Lenovo X1 Hybrid ThinkPad review: Hands-on
Lenovo X1 Hybrid ThinkPad review: Hands-onT3
Lenovo's doubles that battery life of its original X1 with a new Instant Media Mode that brings a Linux-based interface, it's own dual-core processor and storage
The Lenovo X1 Hybrid laptop was one of many somewhat unorthodox products on show at the Chinese manufacturer's tour bus-esque stand at CES 2012. We had a laptop/tablet called the Yoga and the 55-inch Lenovo SmartTV K91 with Android Ice Cream Sandwich.
This newest addition to the ThinkPad range comes with a twist. Not only does it boast an Intel i-Series processor, but there's also a Qualcomm dual-core chip on-board which essentially allows the laptop to become an Android-based media player.
That's where the Hybrid comes in. The new X1 shuts down Windows completely and launches a battery-conserving Instant Media Mode, which serves only as a media player. We gave the hybrid a test run...
Lenovo X1 Hybrid: Build
The Hybrid, like all of Lenovo's ThinkPad range looks and feels like a tough son-of a gun. Despite its svelte body - it's thinner than the original X1 at just 0.6-inches thin and 3.87lbs - it has passed all of Lenovo's insane "corner dropping" tests, which tend to dish out a damn good kicking.
The design features the same matte black finish and protruding keyboard as on the original Lenovo ThinkPad X1, while connectivity brings a Mini Display port, HDMI out, USB 3.0 and USB 2.0 ports and a 4-in-one card reader. There's a 250GB SSD and 8GB of RAM. The familiar gauze-like trackpad and centre 'nipple' are also present.
Lenovo X1 Hybrid: Features
On the surface, the Lenovo X1 Hybrid appears to be like every other Windows 7 on the block, complete with the Intel Ivy Bridge processors on-board. However, the Hybrid is named such thanks to the Instant Media Mode.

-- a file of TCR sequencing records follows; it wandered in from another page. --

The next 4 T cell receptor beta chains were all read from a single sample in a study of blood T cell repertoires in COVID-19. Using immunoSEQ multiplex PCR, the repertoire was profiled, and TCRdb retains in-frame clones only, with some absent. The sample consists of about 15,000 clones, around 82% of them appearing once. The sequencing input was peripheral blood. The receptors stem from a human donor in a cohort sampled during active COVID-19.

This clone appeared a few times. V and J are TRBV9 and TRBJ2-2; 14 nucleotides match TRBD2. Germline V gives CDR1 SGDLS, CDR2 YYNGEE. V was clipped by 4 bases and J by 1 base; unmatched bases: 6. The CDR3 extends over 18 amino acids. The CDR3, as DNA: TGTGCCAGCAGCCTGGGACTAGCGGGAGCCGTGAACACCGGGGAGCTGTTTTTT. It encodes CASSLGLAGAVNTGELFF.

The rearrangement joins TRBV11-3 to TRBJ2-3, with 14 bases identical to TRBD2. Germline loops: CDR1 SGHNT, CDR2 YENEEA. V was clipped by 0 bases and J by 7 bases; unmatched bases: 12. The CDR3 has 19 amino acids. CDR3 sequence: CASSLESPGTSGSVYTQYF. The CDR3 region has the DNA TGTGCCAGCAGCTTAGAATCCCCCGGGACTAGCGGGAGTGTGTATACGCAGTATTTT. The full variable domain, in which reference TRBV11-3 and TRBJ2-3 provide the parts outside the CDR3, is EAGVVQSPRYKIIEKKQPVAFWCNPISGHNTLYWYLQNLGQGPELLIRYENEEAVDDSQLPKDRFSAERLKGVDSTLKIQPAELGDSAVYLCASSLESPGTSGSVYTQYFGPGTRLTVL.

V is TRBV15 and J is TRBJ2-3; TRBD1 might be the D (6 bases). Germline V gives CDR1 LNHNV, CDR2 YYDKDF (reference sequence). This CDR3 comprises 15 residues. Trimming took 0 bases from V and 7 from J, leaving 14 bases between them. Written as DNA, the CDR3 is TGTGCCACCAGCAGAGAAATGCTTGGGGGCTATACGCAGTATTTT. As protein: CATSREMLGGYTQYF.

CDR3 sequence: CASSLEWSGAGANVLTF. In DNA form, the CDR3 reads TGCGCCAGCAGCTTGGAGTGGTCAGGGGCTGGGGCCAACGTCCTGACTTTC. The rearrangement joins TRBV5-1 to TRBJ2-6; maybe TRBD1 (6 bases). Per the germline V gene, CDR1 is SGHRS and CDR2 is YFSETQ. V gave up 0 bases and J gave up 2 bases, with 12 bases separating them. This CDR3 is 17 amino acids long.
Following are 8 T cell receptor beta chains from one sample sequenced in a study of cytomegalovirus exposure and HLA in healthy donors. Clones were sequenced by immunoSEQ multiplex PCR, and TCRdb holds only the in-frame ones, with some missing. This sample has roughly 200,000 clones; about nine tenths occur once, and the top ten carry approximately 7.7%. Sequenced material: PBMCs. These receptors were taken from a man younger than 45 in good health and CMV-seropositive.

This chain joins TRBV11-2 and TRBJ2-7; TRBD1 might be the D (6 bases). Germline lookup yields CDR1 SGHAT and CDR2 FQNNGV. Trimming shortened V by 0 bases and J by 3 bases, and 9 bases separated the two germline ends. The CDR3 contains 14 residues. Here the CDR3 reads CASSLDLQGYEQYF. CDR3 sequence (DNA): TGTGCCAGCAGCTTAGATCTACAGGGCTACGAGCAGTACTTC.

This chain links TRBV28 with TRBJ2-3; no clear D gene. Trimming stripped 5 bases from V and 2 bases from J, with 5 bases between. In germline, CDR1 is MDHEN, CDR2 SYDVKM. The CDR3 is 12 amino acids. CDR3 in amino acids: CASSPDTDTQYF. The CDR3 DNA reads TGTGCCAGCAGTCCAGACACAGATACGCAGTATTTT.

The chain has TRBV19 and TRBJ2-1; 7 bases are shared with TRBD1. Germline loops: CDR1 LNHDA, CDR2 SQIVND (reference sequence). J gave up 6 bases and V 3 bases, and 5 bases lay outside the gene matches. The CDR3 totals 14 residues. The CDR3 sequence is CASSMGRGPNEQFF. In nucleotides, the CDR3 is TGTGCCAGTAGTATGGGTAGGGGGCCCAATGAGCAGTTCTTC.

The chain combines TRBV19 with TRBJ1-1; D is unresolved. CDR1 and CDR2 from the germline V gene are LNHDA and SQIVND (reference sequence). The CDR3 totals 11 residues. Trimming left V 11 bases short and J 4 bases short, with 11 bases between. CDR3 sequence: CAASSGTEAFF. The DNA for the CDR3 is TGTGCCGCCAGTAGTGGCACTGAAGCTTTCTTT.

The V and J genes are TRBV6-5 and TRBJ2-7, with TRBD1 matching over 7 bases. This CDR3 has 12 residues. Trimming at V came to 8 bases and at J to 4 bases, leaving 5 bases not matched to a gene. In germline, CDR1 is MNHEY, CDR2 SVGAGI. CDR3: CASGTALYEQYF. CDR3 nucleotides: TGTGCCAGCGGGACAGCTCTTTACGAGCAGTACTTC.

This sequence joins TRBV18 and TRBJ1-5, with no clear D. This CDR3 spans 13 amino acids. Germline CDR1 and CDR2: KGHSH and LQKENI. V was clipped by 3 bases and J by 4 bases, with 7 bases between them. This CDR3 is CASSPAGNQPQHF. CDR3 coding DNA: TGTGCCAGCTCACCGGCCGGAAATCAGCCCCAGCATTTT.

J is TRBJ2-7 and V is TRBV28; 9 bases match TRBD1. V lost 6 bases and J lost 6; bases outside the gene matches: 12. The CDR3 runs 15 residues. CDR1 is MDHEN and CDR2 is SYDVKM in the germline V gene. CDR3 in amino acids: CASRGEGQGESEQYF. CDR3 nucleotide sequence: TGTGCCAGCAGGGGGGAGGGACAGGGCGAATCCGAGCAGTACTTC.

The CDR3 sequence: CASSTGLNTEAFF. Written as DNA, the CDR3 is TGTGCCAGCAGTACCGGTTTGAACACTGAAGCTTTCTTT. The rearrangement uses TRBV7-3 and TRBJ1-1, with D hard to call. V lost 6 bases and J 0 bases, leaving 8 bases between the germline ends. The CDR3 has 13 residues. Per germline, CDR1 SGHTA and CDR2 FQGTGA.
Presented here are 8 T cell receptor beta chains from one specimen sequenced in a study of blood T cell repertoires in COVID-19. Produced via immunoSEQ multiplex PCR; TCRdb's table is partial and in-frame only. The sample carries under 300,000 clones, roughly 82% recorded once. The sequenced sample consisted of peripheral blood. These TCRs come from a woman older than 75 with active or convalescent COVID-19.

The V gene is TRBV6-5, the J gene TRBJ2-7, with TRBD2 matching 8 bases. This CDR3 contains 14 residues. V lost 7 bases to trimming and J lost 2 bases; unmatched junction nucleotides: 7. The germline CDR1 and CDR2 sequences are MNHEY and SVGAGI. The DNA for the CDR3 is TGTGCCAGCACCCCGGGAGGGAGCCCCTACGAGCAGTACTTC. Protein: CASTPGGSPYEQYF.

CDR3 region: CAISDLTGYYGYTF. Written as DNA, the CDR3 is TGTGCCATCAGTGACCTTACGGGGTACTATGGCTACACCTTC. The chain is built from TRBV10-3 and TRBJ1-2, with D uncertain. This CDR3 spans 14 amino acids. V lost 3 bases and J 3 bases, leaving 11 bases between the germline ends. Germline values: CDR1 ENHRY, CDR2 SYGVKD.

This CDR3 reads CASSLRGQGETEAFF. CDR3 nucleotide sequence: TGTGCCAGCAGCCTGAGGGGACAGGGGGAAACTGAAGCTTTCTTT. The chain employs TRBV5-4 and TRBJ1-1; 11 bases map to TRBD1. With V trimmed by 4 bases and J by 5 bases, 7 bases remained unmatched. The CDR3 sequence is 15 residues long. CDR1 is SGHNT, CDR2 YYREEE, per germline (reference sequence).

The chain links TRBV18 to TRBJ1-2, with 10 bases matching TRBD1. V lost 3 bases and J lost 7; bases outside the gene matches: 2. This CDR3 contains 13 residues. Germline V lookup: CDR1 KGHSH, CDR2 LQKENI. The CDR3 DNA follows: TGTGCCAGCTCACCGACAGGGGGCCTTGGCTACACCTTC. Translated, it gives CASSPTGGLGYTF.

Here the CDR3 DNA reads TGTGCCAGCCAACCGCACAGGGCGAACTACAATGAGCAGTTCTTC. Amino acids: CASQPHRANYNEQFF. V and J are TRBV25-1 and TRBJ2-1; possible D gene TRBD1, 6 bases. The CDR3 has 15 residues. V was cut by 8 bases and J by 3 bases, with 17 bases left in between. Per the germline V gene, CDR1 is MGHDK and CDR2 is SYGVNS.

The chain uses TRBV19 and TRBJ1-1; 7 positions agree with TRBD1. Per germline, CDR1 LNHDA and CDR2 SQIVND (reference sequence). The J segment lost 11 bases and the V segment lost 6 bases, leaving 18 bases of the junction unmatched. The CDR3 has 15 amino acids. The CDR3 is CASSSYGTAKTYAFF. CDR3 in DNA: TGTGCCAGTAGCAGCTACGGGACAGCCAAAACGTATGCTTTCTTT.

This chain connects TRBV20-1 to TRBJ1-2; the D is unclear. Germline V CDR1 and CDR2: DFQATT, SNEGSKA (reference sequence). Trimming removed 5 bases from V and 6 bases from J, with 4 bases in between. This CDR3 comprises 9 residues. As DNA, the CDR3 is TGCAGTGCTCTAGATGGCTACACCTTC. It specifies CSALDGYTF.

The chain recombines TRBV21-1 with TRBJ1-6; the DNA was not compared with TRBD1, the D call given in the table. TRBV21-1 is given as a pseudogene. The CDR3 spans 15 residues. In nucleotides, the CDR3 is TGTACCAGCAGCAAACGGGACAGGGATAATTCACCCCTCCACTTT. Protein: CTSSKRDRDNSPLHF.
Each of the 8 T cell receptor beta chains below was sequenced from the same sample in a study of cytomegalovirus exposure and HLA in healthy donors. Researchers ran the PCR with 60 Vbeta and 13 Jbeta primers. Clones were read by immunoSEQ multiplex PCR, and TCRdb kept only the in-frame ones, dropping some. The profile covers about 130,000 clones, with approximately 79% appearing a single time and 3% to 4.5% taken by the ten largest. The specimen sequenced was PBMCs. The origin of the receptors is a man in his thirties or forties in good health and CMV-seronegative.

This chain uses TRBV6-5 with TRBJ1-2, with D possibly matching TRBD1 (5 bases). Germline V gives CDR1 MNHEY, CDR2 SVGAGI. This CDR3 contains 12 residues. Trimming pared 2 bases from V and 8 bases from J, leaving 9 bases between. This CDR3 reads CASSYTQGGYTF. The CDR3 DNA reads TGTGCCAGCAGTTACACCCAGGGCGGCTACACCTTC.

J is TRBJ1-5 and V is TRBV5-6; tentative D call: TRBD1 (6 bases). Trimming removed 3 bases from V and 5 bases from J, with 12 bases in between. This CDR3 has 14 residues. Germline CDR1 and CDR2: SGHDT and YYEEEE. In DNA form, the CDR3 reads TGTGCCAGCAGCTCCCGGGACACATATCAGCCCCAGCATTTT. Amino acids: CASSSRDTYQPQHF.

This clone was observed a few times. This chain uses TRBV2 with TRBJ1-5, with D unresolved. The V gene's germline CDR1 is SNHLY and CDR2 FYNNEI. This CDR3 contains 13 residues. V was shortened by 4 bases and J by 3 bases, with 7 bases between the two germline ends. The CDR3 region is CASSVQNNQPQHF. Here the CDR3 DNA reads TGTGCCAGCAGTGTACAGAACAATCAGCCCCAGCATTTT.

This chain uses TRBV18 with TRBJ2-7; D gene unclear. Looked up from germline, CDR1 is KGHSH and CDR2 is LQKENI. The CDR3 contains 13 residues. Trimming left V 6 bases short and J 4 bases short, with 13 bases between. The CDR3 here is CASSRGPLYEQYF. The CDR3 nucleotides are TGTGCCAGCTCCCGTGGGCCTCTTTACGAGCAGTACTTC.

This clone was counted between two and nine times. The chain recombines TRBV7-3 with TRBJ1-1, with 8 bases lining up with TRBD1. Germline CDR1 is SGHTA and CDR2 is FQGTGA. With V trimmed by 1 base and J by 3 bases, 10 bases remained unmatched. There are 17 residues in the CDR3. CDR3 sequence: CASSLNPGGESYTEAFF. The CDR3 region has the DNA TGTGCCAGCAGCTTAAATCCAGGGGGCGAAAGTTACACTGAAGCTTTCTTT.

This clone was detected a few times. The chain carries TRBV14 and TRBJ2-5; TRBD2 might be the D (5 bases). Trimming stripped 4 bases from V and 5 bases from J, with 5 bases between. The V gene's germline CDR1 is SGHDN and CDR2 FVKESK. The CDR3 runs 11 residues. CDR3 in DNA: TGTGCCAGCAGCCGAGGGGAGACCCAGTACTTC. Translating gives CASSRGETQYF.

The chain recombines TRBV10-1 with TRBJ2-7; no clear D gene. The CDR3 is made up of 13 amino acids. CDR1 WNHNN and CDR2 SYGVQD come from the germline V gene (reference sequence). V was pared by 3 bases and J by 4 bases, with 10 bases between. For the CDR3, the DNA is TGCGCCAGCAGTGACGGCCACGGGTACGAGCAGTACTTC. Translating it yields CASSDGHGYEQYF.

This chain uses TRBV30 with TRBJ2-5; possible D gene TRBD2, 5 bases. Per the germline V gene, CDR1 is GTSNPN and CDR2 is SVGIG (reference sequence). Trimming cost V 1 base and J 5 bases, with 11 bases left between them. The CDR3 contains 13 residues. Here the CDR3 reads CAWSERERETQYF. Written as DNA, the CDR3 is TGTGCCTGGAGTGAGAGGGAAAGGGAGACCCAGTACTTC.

The custom build UI, which is based on a Linux OS allows users to instantly shut down Windows 7 and all non-essential services at the touch of a button. From there the Snapdragon processor kicks-in and bring up the four-pronged user interface: Watch, Email, Listen and Browser.
From there, you can launch your movies and music which are stored on a separate 16GB flash drive. It's a surprisingly simple interface.
Both the browser and the email client are custom build and leave no real shadow of Windows 7. Once you're done with the Instant Media Mode, it's easy to summon the full Windows 7 experience in hardly and time at all.
Lenovo X1 Hybrid: Screen
Living up to the ThinkPad series' tough reputation, the Lenovo X1 Hybrid, like its predecessor, features a 13.3-inch Gorilla Glass display with a "SuperBright" resolution of 1366 x 768. Nothing out of the ordinary here.
Lenovo X1 Hybrid: Battery
The reasoning behind the introduction of the Instant Media Mode is simple. Lenovo reckons it has been able to double the battery life from five hours on the original X1 to 10 hours in the IMM. So it's perfect if you're on a long journey or have to survive without a wall socket for a considerable period of time.
Once you can get to a power socket, the battery can receive an 80 per cent charge in around 30 minutes thanks to Lenovo's RapidCharge tech.
Lenovo X1 Hybrid: Performance
The Instant Media Mode brings similar performance to an Android tablet device, in terms of speed and battery life, while the upto i7 processor and potential for 8GB of RAM brings all of the power you could need to keep things ticking over at a rapid place. The ThinkPad's tough reputation also means this thing has been build to last.
Lenovo X1: Verdict
The Hybrid edition of the X1 is an interesting move from Lenovo in a world where both power and battery life are becoming increasingly important in the face of competition from the Ultrabook and MacBook Air families.
While the Instant Media Mode and its separate processor and storage is an excellent means of keeping you going longer it does seem like taking the longer, more expensive way around.
Lenovo X1 Hybrid availability: Q2 2012
Lenovo X1 Hybrid price: From $1,600. UK prices TBC
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